The names we give to time affect the way that we think about time passing. A morning is different from a half-hour and that’s very different from a nanosecond. Over the years people have come up with several ways of talking about time that aren’t so common.
Check out these ways of telling time to see if maybe you need to add a new time unit to add to your vocabulary.
The fortnight is two weeks. It’s a useful term for salaries and wages, although in the states we use biweekly instead.
The root of the word is simply the Old English way of saying “fourteen days” and is from before the 12th Century.
My own appreciation of the fortnight comes from when a former apartment was being worked on for a couple months. The bathroom was out of commission and I’d occasionally ask the contractor when it would be done.
Every time his answer was “two weeks.”
I didn’t realize for a month or so that he kept giving me the same answer. I wasn’t sure whether his estimate was always bad or he was just giving me an answer to get me off his back. So the next time I saw him I asked him:
“Hey, you always say ‘two weeks’ when I ask about the bathroom. Are you just saying that because it gives me hope, but is also long enough for me to forget about it?”
“Heheh…. two weeks!” and he walked off.
Sounding like a word to summon the undead, “nychthemeron” is instead a 24-hour period of time.
Where the technical day starts and ends at midnight, the nychthemeron often uses dawn or dusk as endpoints. Similar words in other languages translate to “day-night” or “night-day.”
The idea of one full nychthemeron is often used as an idea of some way to get a good view of someone else. Many articles and movies are about “a day in the life of…” Some examples include Dazed and Confused and the TV show 24.
Lincoln famously uses the term “score” in the Gettysburg Address. Since score means 20, he was able to say “four score and seven years ago” instead of just “eighty-seven.” It adds a little more music and rhythm to the intro of the speech.
The origin of the value of score seems to go back to the use of counting large amounts of items or animals. Instead of making a mark, or a score, on a piece of wood for each animal, a shepherd can make four marks for 80.
The psychology of the value of 20 remains strong today. When talking to other online retailers the $20 level seems to have a magical hold on customers’ minds. Up to that point they’re much more willing to buy something just to try it out. Go beyond and it’s a harder sell.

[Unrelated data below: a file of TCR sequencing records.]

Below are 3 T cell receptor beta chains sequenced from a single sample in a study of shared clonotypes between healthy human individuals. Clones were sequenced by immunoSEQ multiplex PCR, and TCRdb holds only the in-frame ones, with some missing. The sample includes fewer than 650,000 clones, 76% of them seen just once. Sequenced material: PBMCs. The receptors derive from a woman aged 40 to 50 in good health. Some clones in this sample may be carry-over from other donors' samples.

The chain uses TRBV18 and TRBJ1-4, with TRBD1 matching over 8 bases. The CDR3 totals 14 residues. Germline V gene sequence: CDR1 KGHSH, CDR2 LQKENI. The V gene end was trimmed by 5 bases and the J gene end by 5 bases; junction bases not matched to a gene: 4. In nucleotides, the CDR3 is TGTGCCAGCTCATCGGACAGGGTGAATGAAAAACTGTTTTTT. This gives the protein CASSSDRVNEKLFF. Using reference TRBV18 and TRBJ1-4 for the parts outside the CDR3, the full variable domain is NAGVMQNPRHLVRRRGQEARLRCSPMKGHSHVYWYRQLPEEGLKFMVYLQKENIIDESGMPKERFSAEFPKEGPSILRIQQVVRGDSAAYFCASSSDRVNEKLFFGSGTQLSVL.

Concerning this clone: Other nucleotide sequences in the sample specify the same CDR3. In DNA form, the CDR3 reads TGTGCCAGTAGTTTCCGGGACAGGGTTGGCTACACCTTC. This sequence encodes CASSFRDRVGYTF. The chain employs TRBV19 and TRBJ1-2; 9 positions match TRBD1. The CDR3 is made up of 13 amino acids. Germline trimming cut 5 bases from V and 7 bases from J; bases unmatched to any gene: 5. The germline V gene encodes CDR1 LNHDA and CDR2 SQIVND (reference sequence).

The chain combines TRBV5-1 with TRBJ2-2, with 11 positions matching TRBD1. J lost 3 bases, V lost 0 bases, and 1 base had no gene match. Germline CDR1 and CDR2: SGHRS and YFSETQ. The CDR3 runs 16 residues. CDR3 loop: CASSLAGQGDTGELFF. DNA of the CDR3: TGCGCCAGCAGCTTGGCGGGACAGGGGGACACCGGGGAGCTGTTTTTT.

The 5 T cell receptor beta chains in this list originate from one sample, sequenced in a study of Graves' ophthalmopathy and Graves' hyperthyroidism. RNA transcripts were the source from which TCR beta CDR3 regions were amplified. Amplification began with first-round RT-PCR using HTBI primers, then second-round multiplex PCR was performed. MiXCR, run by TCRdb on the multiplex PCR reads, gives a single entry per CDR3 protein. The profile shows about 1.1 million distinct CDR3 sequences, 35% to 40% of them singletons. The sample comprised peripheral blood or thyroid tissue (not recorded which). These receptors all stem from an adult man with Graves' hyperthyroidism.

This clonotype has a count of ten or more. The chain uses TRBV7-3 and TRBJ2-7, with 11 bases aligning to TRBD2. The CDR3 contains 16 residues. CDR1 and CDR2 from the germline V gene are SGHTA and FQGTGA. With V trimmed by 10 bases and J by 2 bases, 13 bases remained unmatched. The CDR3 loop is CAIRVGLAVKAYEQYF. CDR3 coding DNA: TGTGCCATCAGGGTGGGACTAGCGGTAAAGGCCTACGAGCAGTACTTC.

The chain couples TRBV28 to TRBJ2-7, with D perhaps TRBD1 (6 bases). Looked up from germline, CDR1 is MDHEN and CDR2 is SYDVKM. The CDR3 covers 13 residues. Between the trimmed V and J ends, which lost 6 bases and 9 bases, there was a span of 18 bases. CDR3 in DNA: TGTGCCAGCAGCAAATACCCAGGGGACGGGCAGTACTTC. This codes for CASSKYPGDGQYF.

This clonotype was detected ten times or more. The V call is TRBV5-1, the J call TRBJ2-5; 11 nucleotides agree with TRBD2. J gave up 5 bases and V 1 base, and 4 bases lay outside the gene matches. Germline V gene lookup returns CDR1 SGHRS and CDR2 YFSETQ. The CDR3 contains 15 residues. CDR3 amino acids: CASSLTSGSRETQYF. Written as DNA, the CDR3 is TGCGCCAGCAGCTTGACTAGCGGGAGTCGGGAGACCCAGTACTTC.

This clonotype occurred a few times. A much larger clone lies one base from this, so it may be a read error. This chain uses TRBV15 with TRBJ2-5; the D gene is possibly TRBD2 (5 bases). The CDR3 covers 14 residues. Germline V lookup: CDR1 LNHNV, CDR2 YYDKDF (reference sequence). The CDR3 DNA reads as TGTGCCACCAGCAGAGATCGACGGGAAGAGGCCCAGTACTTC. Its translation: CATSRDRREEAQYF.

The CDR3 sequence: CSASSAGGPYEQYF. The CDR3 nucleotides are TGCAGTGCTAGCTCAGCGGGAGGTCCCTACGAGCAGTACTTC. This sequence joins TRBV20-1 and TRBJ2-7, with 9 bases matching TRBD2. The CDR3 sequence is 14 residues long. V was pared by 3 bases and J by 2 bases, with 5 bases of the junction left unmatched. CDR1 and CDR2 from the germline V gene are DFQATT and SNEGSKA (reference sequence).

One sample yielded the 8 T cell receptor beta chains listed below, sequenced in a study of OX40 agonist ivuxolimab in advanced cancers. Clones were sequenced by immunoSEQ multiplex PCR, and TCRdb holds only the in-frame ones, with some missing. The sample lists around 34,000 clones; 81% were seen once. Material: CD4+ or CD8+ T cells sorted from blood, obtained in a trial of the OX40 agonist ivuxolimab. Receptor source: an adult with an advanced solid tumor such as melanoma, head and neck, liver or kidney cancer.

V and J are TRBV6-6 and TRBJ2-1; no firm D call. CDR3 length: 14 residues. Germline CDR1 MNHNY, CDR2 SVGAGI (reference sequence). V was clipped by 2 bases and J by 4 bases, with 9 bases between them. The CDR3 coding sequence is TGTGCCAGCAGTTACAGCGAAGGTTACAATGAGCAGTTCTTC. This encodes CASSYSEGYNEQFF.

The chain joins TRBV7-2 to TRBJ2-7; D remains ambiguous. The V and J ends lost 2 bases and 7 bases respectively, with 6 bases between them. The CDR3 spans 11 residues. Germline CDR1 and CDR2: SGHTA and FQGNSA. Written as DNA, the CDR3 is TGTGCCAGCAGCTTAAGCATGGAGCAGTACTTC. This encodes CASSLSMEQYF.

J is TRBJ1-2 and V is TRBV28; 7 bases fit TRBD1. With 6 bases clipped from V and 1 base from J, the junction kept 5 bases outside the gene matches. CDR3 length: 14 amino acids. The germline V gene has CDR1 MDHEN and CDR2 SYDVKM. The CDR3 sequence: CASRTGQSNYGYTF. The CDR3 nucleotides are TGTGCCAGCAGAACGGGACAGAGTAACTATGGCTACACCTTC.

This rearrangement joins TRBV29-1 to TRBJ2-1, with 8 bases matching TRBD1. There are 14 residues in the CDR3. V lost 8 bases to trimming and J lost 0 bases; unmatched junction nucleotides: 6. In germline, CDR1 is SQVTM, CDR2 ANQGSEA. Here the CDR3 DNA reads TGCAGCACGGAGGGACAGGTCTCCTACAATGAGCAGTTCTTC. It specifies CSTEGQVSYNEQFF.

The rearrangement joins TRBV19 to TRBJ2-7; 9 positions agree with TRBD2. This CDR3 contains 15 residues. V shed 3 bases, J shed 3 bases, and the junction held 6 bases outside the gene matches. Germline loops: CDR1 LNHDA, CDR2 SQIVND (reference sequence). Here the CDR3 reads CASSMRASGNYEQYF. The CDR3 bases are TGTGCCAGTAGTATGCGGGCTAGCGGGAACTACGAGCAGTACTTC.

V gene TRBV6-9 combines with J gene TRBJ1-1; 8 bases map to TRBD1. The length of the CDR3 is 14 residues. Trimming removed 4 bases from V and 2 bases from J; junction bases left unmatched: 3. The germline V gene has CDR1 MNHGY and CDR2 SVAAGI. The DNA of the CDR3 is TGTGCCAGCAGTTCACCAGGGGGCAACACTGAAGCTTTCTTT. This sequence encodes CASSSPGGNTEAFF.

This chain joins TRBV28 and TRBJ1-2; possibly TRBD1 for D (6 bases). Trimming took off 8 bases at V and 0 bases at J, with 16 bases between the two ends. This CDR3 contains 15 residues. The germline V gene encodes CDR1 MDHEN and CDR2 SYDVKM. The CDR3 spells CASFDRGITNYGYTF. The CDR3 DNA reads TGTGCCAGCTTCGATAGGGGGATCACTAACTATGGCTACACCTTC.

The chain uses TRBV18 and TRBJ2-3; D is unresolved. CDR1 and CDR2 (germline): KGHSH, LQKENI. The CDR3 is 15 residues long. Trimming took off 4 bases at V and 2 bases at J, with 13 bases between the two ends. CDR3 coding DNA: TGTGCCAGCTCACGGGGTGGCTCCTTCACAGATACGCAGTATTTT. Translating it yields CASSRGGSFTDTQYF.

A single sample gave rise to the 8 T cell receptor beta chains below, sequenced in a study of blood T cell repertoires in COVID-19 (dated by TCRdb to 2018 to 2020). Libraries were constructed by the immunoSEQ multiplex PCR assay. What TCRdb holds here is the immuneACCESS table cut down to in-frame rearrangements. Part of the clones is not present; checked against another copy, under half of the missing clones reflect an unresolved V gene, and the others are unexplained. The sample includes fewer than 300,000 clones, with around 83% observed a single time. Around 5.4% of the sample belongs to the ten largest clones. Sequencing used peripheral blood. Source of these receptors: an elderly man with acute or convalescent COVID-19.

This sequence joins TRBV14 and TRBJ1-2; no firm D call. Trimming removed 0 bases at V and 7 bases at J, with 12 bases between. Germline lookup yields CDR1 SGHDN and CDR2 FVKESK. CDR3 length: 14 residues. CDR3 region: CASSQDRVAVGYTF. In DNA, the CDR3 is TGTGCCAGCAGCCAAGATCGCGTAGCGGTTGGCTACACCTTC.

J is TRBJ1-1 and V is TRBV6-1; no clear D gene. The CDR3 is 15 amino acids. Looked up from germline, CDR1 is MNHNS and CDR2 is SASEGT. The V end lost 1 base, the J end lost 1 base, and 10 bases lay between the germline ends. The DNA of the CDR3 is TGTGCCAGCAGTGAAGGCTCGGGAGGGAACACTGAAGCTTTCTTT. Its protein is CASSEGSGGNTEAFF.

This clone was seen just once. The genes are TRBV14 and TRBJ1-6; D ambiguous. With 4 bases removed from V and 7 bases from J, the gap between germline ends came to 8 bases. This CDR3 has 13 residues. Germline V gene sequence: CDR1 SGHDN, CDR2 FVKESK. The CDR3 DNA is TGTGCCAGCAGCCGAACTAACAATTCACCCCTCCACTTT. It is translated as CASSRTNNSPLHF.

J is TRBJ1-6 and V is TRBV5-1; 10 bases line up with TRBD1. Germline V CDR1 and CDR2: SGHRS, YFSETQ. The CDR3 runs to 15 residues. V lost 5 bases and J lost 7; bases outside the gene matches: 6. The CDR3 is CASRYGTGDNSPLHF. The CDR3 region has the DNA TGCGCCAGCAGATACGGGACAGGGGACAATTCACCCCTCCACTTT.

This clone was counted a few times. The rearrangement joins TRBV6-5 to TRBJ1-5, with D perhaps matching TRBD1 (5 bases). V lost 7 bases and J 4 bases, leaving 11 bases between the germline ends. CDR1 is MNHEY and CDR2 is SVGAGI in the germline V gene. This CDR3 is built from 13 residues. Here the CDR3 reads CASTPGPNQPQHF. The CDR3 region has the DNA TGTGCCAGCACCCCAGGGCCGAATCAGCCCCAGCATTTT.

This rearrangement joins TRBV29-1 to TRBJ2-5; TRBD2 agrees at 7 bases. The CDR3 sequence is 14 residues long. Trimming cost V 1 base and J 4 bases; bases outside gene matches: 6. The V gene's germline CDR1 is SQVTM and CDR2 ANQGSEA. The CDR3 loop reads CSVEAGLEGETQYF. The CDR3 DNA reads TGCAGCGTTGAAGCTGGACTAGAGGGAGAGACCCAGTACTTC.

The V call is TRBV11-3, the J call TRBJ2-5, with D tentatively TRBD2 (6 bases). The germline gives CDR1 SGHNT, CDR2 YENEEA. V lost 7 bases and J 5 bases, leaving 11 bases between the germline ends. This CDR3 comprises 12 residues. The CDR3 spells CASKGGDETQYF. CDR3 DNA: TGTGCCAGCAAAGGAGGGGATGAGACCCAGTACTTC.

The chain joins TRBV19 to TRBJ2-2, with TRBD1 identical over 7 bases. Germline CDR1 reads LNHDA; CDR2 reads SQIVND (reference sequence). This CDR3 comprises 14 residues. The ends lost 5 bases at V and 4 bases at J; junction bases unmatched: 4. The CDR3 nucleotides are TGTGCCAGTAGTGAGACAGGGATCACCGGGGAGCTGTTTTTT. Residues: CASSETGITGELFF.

Over on Kickstarter the most popular pledge level is just a little higher at $25. Of course many Kickstarter projects aren’t done just for buying the item, but the altruistic urge to help someone else achieve their goals.
The Pomodoro Technique is a way of getting things done by focusing on single tasks at a time. The name comes from the tomato-shaped kitchen timer that creator Francesco Cirillo was using when he came up with it.
Each “Pomodoro” lasts for 25 minutes. At the end you break for 3-5 minutes. After four Pomodoros you break for 15-30 minutes. Here’s what mine looked like this morning:
- Pomodoro 1 – Research
- Pomodoro 2 – Writing
- Pomodoro 3 – Drawing
- Pomodoro 4 – Writing
- Big Break – Outside!
People think that they’re good at multitasking, but a lot of evidence out there shows that that isn’t true. Instead of doing multiple things at once, tasks get juggled and dropped. It can take an average of 25 minutes to resume a task after an interruption. Yup, one whole Pomodoro!
Another benefit is to reinforce the mindset of recovery periods. Thinking of your energy use as oscillations between focus and rest can help you to do better work. For more info, I highly recommend The Power of Full Engagement.
Go your own way
Different ways of telling time are like different tools that we can use. Personally, I’ve been using the Pomodoro Technique and found it to be very useful or getting things done. Everything from new calendar work to writing a blog post like this. Chunk everything down into pieces and before you know it it’s done!